Before the Revolution
Every time I read about how the blogging “revolution” will “change the world,” I think of Talleyrand. More exactly, I think of the remark by Talleyrand that Bernardo Bertolucci used as the epigraph to his 1964 film Before the Revolution (Prima della rivoluzione):
He who has not lived in the years before the revolution cannot know what the sweetness of living is.
According to The Oxford Dictionary of Quotations, Talleyrand’s remark was recorded by François Guizot, in his Mémoires pour servir à l’histoire de mon temps (1858):
M. Talleyrand me disait un jour: “Qui n’a pas vécu dans les années voisines de 1789 ne sait pas ce que c’est que le plaisir de vivre.”
(Monsieur Talleyrand said to me one day: “He who has not lived during the years around 1789 can not know what is meant by the pleasure of life.”)
That Talleyrand’s observation and Bertolucci’s version of it can be interpreted quite differently is, of course, what interests me most.
In the aristocratic system into which Talleyrand was born, it was common for the eldest son in a family to enter the military (and to inherit the property and titles) while the second son made a career in the clergy. However, Talleyrand’s impaired physical mobility (due to a malformed foot, which some attribute to Marfan syndrome) meant that in his case the custom was reversed: his younger brother was named heir while Talleyrand—although a notorious unbeliever—was ordained a priest in 1779 at the age of 25.
The biographical entry at Everything2.com elaborates:
…the club foot was to loom large in Talleyrand’s life. His parents obviously felt that the disability made him unfit to carry on the family lineage, and stripped him of his birth right and inheritance at an early age. He lost the right to pass on the family wealth to any children he might have, as well as most of his inheritance. While he was still technically part of the nobility, Talleyrand was essentially without any class or standing from birth.
Talleyrand’s ordination did little to put a damper on his libido. A son was born of his affair with Countess Adelaide de Flahaut in 1785, and was named for his father…
In 1788, Talleyrand was appointed Bishop of Autun by King Louis XVI (with some reluctance), following a petition by his dying father (the same father that had disinherited him thirty years ago). Talleyrand did not linger long in his diocese ; after three weeks, he departed, having been elected deputy of the clergy (the First Estate) to the Estates General.
In addition to the clergy (the First Estate), the Estates General included representatives of the nobility (Second Estate) and the commoners (Third Estate). The First Estate was divided into “upper” and “lower” clergy: the former being a kind of clerical nobility drawn largely from the aristocratic families of the Second Estate; the latter having more in common with the commoners of the Third Estate.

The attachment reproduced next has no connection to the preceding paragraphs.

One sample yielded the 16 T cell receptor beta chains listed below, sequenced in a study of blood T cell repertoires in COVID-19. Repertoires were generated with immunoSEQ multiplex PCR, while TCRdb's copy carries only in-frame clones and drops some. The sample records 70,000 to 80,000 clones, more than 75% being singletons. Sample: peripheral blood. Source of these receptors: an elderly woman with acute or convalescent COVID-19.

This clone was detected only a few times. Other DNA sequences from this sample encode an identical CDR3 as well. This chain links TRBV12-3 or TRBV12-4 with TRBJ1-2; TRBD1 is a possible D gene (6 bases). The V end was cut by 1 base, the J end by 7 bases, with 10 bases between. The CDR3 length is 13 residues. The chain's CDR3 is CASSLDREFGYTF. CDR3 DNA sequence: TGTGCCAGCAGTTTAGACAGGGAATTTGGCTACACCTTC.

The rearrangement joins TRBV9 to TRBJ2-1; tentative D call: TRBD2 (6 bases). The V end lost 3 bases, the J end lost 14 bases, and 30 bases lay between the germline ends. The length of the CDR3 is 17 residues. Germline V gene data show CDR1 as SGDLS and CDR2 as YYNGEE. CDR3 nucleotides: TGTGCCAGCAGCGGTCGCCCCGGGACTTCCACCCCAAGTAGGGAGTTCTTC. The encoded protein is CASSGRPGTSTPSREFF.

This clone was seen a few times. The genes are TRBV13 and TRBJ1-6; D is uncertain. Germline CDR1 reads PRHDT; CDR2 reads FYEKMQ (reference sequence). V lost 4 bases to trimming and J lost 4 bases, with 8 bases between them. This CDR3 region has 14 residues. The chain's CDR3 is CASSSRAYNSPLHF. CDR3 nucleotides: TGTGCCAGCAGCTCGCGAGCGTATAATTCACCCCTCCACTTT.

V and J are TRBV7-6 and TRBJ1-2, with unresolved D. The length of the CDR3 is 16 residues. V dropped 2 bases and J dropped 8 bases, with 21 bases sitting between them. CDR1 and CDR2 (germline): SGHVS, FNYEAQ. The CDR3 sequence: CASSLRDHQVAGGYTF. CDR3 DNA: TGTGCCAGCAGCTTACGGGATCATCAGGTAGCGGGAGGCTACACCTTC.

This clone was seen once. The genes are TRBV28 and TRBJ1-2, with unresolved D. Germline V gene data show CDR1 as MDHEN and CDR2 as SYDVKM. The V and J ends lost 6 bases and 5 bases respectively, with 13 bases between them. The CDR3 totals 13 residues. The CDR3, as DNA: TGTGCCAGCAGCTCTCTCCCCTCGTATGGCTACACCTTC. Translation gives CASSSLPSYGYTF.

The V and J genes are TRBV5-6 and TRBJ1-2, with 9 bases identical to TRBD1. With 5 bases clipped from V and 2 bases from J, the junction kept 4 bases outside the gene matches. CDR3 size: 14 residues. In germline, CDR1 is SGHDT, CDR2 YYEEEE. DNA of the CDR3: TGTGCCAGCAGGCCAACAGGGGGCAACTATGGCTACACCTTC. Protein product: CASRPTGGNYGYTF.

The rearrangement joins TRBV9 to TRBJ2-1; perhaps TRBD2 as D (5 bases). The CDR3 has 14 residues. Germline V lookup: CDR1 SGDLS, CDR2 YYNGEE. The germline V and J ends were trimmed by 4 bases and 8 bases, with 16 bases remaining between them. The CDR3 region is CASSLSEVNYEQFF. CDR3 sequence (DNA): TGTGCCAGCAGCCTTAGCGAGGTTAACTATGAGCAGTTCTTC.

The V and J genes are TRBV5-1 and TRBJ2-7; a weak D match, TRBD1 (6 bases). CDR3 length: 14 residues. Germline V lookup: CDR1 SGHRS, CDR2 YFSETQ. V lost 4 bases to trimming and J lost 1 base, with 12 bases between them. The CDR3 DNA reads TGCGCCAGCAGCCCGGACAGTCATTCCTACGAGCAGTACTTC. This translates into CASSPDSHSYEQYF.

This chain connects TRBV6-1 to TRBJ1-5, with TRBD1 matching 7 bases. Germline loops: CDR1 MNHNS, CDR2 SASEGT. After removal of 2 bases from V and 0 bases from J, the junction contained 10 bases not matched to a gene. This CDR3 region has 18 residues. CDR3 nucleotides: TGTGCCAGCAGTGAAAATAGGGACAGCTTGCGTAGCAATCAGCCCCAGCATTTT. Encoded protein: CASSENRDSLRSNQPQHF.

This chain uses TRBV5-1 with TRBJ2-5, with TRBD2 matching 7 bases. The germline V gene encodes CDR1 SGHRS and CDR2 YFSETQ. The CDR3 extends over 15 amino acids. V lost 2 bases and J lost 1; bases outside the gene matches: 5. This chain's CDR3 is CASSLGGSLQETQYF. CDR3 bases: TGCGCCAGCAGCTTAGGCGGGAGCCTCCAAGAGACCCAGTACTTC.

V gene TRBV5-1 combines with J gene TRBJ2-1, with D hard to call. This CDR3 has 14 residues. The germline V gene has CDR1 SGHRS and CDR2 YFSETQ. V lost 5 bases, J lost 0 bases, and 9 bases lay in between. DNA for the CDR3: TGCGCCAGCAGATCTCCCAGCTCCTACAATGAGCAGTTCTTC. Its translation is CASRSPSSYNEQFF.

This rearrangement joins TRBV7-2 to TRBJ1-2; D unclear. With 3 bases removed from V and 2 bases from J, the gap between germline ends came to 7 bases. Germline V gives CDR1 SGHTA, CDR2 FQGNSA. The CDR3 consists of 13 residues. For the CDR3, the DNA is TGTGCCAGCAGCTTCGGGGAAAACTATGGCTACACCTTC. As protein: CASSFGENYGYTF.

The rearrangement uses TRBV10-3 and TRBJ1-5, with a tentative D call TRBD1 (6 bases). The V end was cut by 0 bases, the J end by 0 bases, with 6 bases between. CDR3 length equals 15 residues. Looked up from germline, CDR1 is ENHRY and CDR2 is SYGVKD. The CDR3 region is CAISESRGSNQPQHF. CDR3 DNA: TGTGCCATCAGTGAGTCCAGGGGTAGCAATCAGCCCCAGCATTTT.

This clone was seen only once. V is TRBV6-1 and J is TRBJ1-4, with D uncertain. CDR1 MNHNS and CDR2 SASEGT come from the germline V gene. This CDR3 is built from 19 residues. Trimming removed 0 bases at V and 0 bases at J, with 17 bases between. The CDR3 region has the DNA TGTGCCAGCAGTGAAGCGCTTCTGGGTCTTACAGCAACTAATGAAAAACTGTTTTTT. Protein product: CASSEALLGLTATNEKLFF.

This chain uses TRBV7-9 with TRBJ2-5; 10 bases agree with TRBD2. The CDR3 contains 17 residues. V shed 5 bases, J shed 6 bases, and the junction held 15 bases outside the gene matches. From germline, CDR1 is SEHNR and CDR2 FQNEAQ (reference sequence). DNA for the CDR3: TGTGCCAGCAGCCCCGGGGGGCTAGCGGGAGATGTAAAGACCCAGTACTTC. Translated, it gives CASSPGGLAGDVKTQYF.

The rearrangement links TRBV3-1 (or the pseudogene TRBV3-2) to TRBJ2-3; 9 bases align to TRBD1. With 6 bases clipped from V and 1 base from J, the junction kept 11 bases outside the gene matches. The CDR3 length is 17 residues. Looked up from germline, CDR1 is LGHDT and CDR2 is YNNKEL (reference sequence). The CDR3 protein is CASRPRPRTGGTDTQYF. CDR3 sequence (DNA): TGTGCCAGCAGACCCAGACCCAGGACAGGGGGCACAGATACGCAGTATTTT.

In the context of a discussion about the “blogging revolution” it’s fascinating (or ironic) that, as Mick Underwood explains, “within the model of a pluralist liberal democracy, the mass media are often seen as fulfilling the vitally important rôle of fourth estate, the guardians of democracy, defenders of the public interest. The term fourth estate is frequently attributed to the nineteenth century historian Carlyle, though he himself seems to have attributed it to Edmund Burke.”
Burke said there were Three Estates in Parliament; but, in the Reporters’ Gallery yonder, there sat a Fourth Estate more important than they all. It is not a figure of speech, or a witty saying; it is a literal fact,…. Printing, which comes necessarily out of Writing, I say often, is equivalent to Democracy: invent Writing, Democracy is inevitable…… Whoever can speak, speaking now to the whole nation, becomes a power, a branch of government, with inalienable weight in law-making, in all acts of authority. It matters not what rank he has, what revenues or garnitures: the requisite thing is that he have a tongue which others will listen to; this and nothing more is requisite.
The ongoing argument about weblogging and journalism revolves, at the most basic level, around a struggle for power, as webloggers—not content to form a Fifth Estate—seek to wrest control of the Fourth Estate from the current incumbents.
But I digress…
Tallyrand supported the revolutionary cause and was excommunicated by Pope Pius VI for proposing the Civil Constitution of the Clergy that nationalized the Church.
It’s worth noting that despite his status in the Church, Talleyrand had been exposed to revolutionary philosophy during his term at St. Sulpice (and presumably later on as well). He is reported to have celebrated mass on the Champs de Mars in 1790 to commemorate the anniversary of the storming of the Bastille. Thus it is perhaps not entirely surprising that he was appointed to the constitutional committee of the National Assembly in 1789, and became a signatory of the constitution that the committee presented to the King. However, one must also keep in mind that Talleyrand had earlier urged the King to dissolve the assembly, and only joined when he felt that the democratic movement was becoming unstoppable. (Everything2.com)